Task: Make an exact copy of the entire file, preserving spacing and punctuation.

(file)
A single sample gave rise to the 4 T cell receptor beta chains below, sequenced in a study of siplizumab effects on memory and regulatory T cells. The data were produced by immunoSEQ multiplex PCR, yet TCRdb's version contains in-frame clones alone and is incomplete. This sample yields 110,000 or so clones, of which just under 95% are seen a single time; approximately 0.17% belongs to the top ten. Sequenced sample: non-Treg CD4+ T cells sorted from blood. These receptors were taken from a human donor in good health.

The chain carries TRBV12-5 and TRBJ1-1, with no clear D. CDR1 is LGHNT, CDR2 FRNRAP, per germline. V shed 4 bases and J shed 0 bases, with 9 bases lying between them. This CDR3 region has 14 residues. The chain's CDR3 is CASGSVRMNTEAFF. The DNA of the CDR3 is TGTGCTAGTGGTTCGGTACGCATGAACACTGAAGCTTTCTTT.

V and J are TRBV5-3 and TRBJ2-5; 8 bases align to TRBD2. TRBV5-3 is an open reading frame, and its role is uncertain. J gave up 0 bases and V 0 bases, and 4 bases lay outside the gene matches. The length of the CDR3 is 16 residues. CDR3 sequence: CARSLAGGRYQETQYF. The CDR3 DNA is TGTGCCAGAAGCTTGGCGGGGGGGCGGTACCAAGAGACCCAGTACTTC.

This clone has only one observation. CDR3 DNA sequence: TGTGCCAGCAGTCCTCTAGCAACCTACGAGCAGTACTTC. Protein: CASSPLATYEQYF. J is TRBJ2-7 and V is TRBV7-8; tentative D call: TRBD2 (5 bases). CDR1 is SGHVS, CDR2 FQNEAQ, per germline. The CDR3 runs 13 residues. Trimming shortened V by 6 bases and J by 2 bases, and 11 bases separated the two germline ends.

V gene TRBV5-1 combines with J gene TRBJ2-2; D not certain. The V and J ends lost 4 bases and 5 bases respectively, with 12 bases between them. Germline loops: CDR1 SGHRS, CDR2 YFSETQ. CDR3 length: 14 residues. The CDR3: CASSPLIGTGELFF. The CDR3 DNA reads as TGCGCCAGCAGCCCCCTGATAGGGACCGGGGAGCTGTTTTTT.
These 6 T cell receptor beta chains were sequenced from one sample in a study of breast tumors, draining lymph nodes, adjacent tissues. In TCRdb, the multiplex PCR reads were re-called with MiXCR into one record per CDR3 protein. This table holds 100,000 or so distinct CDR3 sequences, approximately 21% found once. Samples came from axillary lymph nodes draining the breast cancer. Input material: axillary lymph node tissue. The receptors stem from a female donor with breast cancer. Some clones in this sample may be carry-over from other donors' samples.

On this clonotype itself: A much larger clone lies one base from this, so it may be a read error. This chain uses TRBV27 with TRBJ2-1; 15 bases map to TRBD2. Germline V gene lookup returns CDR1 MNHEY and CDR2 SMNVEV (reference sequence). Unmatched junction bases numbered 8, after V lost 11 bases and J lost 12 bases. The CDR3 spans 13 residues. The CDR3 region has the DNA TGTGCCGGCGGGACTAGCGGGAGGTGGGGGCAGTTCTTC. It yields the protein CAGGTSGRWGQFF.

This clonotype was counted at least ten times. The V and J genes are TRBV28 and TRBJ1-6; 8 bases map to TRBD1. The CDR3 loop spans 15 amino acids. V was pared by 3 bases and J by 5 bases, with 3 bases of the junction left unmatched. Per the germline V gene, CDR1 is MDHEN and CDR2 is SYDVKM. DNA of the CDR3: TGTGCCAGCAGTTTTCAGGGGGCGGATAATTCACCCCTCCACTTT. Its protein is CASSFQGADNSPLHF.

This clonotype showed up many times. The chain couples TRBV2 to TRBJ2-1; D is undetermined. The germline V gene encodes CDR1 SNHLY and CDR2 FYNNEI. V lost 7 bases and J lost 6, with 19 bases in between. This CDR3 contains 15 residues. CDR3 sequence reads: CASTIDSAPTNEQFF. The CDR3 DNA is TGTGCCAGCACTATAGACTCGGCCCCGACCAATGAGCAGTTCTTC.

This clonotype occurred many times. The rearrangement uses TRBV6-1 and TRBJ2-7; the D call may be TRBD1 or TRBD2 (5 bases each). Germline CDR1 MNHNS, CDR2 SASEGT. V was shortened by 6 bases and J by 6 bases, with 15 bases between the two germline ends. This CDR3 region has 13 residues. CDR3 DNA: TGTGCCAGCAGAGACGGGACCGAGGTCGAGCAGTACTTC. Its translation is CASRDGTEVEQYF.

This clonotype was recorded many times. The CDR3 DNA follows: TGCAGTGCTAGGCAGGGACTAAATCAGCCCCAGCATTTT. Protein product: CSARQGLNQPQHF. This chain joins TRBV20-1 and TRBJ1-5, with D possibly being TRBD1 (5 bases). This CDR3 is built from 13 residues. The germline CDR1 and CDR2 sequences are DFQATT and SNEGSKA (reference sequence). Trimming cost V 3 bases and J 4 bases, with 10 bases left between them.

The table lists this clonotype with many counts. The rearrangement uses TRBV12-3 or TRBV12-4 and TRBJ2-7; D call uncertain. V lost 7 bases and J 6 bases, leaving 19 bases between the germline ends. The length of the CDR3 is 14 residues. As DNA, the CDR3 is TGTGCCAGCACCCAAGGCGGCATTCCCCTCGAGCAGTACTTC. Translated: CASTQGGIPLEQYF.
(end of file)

A single sample gave rise to the 4 T cell receptor beta chains below, sequenced in a study of siplizumab effects on memory and regulatory T cells. The data were produced by immunoSEQ multiplex PCR, yet TCRdb's version contains in-frame clones alone and is incomplete. This sample yields 110,000 or so clones, of which just under 95% are seen a single time; approximately 0.17% belongs to the top ten. Sequenced sample: non-Treg CD4+ T cells sorted from blood. These receptors were taken from a human donor in good health.

The chain carries TRBV12-5 and TRBJ1-1, with no clear D. CDR1 is LGHNT, CDR2 FRNRAP, per germline. V shed 4 bases and J shed 0 bases, with 9 bases lying between them. This CDR3 region has 14 residues. The chain's CDR3 is CASGSVRMNTEAFF. The DNA of the CDR3 is TGTGCTAGTGGTTCGGTACGCATGAACACTGAAGCTTTCTTT.

V and J are TRBV5-3 and TRBJ2-5; 8 bases align to TRBD2. TRBV5-3 is an open reading frame, and its role is uncertain. J gave up 0 bases and V 0 bases, and 4 bases lay outside the gene matches. The length of the CDR3 is 16 residues. CDR3 sequence: CARSLAGGRYQETQYF. The CDR3 DNA is TGTGCCAGAAGCTTGGCGGGGGGGCGGTACCAAGAGACCCAGTACTTC.

This clone has only one observation. CDR3 DNA sequence: TGTGCCAGCAGTCCTCTAGCAACCTACGAGCAGTACTTC. Protein: CASSPLATYEQYF. J is TRBJ2-7 and V is TRBV7-8; tentative D call: TRBD2 (5 bases). CDR1 is SGHVS, CDR2 FQNEAQ, per germline. The CDR3 runs 13 residues. Trimming shortened V by 6 bases and J by 2 bases, and 11 bases separated the two germline ends.

V gene TRBV5-1 combines with J gene TRBJ2-2; D not certain. The V and J ends lost 4 bases and 5 bases respectively, with 12 bases between them. Germline loops: CDR1 SGHRS, CDR2 YFSETQ. CDR3 length: 14 residues. The CDR3: CASSPLIGTGELFF. The CDR3 DNA reads as TGCGCCAGCAGCCCCCTGATAGGGACCGGGGAGCTGTTTTTT.
These 6 T cell receptor beta chains were sequenced from one sample in a study of breast tumors, draining lymph nodes, adjacent tissues. In TCRdb, the multiplex PCR reads were re-called with MiXCR into one record per CDR3 protein. This table holds 100,000 or so distinct CDR3 sequences, approximately 21% found once. Samples came from axillary lymph nodes draining the breast cancer. Input material: axillary lymph node tissue. The receptors stem from a female donor with breast cancer. Some clones in this sample may be carry-over from other donors' samples.

On this clonotype itself: A much larger clone lies one base from this, so it may be a read error. This chain uses TRBV27 with TRBJ2-1; 15 bases map to TRBD2. Germline V gene lookup returns CDR1 MNHEY and CDR2 SMNVEV (reference sequence). Unmatched junction bases numbered 8, after V lost 11 bases and J lost 12 bases. The CDR3 spans 13 residues. The CDR3 region has the DNA TGTGCCGGCGGGACTAGCGGGAGGTGGGGGCAGTTCTTC. It yields the protein CAGGTSGRWGQFF.

This clonotype was counted at least ten times. The V and J genes are TRBV28 and TRBJ1-6; 8 bases map to TRBD1. The CDR3 loop spans 15 amino acids. V was pared by 3 bases and J by 5 bases, with 3 bases of the junction left unmatched. Per the germline V gene, CDR1 is MDHEN and CDR2 is SYDVKM. DNA of the CDR3: TGTGCCAGCAGTTTTCAGGGGGCGGATAATTCACCCCTCCACTTT. Its protein is CASSFQGADNSPLHF.

This clonotype showed up many times. The chain couples TRBV2 to TRBJ2-1; D is undetermined. The germline V gene encodes CDR1 SNHLY and CDR2 FYNNEI. V lost 7 bases and J lost 6, with 19 bases in between. This CDR3 contains 15 residues. CDR3 sequence reads: CASTIDSAPTNEQFF. The CDR3 DNA is TGTGCCAGCACTATAGACTCGGCCCCGACCAATGAGCAGTTCTTC.

This clonotype occurred many times. The rearrangement uses TRBV6-1 and TRBJ2-7; the D call may be TRBD1 or TRBD2 (5 bases each). Germline CDR1 MNHNS, CDR2 SASEGT. V was shortened by 6 bases and J by 6 bases, with 15 bases between the two germline ends. This CDR3 region has 13 residues. CDR3 DNA: TGTGCCAGCAGAGACGGGACCGAGGTCGAGCAGTACTTC. Its translation is CASRDGTEVEQYF.

This clonotype was recorded many times. The CDR3 DNA follows: TGCAGTGCTAGGCAGGGACTAAATCAGCCCCAGCATTTT. Protein product: CSARQGLNQPQHF. This chain joins TRBV20-1 and TRBJ1-5, with D possibly being TRBD1 (5 bases). This CDR3 is built from 13 residues. The germline CDR1 and CDR2 sequences are DFQATT and SNEGSKA (reference sequence). Trimming cost V 3 bases and J 4 bases, with 10 bases left between them.

The table lists this clonotype with many counts. The rearrangement uses TRBV12-3 or TRBV12-4 and TRBJ2-7; D call uncertain. V lost 7 bases and J 6 bases, leaving 19 bases between the germline ends. The length of the CDR3 is 14 residues. As DNA, the CDR3 is TGTGCCAGCACCCAAGGCGGCATTCCCCTCGAGCAGTACTTC. Translated: CASTQGGIPLEQYF.